Blessed be the God and Father of our Lord Jesus Christ, who has blessed us in Christ with every spiritual blessing in the heavenly places, even as he chose us in him before the foundation of the world, that we should be holy and blameless before him.November's post count threatens to stay at 1. That would be an all-time low, so here, let's bring it up to a respectable pair with a haphazard dump of thoughts.
Mothering Ellie is hard now. Not because she is a terrible person. She isn't, despite living squarely in the greatly-ballyhooed second year! It's just that . . . she is a person. She has all the frustrations, and complexity, and forceful opinions of a real live human being. Furthermore, she fully believes that the world is her own private kingdom; whenever that turns out not to be true, woe to the bearer of bad tidings (and that's usually me). We have conversations that contain way too much "but why?" and not enough "yes mommy." We both lose our tempers. Ellie flops onto the floor. I flop onto the couch and fume for a while, and then I pray as hard as I can to Jesus. I apologize for my impatience, and she gives me a peck on the cheek and goes to find some salt to dump on the table.
Oh, I love her. I think of the love God has for me, and how tiny my love for Ellie must seem in comparison to His! But I love her up and down and all around. I can delight even on the worst days in her hilarity and intelligence, her sprightly imagination, her ridiculous mood swings and jaw-dropping moxie. (She calls me honey. Jared calls her a sassball.) I can't figure out if she is very much like me, but she is very much herself. And I like herself.
Zoe has fully arrived on the scene and is here to PARTY, ya'll. What's that Mother Goose rhyme? "Upstairs and downstairs and in my lady's chamber?" Add "munching dirt, collecting bruises, and constantly in danger," and you have Zoe. Half the time she wants to be glued to me, and the other half of the time she is an absolute hoyden. She climbs everything and crawls at lightning speed, and these days she has enough strength and wit to satisfy her curiosity: what's in this cupboard? oh goody! I can open it! oh look, a bottle of hairspray and a toothbrush, such fun I will have!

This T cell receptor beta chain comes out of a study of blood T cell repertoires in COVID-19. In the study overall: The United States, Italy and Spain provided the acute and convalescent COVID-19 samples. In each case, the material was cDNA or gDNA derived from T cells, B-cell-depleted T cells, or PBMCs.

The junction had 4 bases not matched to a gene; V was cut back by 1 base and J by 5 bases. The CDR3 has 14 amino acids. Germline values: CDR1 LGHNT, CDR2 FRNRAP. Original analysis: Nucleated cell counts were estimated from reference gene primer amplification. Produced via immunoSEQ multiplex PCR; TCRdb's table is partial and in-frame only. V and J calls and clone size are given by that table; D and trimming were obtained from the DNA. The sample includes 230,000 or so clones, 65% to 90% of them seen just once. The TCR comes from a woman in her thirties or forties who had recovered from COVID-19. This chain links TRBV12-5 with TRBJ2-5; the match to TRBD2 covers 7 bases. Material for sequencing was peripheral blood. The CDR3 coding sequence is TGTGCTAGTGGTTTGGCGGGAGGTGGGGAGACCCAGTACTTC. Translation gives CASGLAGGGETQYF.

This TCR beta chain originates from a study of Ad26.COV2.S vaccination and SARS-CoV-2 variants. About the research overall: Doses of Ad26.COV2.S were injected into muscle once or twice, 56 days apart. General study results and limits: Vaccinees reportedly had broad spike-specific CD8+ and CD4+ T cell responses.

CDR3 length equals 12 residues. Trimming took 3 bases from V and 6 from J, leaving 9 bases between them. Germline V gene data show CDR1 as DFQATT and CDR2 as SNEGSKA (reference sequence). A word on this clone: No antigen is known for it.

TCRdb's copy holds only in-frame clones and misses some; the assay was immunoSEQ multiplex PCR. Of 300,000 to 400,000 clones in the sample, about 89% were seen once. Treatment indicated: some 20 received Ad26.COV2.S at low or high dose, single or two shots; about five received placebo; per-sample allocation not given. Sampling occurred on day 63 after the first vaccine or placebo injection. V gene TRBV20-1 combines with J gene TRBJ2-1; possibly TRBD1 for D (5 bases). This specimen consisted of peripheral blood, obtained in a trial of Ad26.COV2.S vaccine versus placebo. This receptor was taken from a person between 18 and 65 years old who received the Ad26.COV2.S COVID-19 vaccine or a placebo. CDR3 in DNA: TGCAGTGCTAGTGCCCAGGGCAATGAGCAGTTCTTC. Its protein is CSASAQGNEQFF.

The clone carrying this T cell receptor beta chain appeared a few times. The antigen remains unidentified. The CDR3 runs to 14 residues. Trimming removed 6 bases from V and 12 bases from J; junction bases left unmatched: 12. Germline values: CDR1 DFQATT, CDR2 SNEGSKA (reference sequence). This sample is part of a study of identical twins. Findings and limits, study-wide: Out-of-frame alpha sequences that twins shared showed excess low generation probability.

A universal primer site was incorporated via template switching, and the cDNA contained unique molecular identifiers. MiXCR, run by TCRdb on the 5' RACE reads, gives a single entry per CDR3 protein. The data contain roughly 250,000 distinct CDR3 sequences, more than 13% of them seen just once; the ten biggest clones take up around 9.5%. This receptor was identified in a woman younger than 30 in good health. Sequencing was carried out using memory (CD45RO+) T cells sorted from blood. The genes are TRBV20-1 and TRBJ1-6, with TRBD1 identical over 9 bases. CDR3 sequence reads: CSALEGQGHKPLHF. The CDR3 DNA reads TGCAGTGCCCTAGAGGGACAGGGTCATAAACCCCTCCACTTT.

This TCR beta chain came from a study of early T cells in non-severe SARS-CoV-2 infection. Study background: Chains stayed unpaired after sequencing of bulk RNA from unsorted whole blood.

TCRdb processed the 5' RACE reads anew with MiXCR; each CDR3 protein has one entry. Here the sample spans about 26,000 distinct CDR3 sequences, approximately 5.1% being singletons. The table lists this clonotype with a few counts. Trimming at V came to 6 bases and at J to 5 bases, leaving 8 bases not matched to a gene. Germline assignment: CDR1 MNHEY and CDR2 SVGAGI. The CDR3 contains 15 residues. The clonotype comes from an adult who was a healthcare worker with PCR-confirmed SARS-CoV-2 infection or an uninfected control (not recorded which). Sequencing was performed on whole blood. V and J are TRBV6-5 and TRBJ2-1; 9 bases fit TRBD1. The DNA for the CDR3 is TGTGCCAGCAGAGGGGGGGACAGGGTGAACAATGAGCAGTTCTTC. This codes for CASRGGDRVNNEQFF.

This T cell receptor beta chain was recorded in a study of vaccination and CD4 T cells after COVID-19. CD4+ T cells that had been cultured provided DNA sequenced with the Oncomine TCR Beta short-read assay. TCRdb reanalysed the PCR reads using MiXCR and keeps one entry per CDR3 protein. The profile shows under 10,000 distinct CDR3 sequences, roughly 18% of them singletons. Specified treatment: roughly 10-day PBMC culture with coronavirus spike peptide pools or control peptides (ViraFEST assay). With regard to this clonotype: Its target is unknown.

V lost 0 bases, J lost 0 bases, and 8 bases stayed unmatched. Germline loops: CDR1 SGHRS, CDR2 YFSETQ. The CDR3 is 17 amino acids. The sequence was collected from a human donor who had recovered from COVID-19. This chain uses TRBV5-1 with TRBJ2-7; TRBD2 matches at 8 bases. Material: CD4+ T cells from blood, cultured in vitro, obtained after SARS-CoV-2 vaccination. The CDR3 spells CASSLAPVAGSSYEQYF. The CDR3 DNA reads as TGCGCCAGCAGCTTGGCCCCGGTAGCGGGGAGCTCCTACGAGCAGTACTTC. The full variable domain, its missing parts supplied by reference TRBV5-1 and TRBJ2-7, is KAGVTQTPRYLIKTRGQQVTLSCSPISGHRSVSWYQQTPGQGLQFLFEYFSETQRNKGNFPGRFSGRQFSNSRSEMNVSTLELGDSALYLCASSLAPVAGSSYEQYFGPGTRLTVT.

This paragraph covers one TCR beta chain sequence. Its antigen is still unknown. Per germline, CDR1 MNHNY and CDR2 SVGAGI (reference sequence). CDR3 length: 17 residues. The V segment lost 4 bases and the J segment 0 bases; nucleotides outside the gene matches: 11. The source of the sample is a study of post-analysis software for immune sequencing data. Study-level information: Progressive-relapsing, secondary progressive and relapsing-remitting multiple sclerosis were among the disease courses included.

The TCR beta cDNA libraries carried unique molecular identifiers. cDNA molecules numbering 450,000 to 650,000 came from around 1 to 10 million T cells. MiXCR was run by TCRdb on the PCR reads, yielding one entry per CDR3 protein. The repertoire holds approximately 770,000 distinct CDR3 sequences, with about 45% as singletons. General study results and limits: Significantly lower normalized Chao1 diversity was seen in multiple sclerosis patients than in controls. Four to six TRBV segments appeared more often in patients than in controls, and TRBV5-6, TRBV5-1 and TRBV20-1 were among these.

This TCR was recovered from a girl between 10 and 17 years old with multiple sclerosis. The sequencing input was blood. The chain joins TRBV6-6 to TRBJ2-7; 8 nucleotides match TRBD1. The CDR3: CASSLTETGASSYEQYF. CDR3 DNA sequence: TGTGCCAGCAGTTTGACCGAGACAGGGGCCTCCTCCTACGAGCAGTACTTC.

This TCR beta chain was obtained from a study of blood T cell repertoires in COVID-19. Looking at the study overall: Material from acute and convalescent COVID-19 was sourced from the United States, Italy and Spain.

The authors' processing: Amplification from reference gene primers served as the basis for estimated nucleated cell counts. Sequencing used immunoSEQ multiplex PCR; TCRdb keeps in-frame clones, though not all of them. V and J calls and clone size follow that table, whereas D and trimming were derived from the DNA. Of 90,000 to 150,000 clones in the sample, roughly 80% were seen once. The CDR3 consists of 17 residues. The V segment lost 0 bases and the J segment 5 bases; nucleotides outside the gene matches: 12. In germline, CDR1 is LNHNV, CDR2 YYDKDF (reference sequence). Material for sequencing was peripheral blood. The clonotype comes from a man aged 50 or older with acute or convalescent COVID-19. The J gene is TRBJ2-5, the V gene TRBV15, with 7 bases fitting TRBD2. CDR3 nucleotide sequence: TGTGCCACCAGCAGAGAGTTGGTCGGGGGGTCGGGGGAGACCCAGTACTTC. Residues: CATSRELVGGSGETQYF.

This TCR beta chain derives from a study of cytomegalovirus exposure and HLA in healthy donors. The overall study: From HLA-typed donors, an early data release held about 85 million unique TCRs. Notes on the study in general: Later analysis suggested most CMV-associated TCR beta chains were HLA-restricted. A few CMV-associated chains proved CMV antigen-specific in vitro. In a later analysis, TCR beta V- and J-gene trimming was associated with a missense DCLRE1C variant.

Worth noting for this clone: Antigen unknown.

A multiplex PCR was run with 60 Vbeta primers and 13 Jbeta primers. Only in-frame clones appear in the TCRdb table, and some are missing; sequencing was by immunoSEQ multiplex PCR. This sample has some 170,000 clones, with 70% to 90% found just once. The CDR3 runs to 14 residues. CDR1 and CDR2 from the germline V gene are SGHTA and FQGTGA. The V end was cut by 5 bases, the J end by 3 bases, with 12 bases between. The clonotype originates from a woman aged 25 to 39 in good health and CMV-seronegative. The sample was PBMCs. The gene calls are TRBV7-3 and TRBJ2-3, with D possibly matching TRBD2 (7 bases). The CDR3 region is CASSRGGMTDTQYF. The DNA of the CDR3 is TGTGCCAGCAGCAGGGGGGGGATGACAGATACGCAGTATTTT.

Of course, she then puts on a convincing show of innocence, what with her blonde wisps and round eyes and joyous grin.
|can I eat it?|
This Thanksgiving, I gave thanks mostly for the "spiritual blessings in the heavenly places." My material blessings are wonderful, and I do pray that I'd have a clearer vision of them each year, so as not to fall into discontentment. But strong family and abundant food and lovely house aside, I'm most struck by the riches of Christ's love. By the fact that he never abandons me, even when I cannot see Him or or muster an authentic hallelujah. By the fact that he understands me, every tightly wrapped rose-petal layer of my heart, even when I cannot begin to understand myself. By the finality of justification, the permanence of my inheritance, and the unstinting abundance of his grace that meets me in my native poverty.
Confession: I always thought it sounded a bit hokey and self-serving to say "Oh, don't congratulate me! I'm so weak! These good things I did were only by the grace of God! " This year, though, I came to that point: I realized that it is all through Him. Really. I failed enough this year that I came to see that failure is my default state, or would be, outside of God's enabling-- left to myself I fall, and fall down with a thud. I just don't have anything good that I ginned up on my own, and I never have. My supposed triumphs are Christ in me, and each gives one more reason to marvel at Him.
In quietness and in trust is still my strength.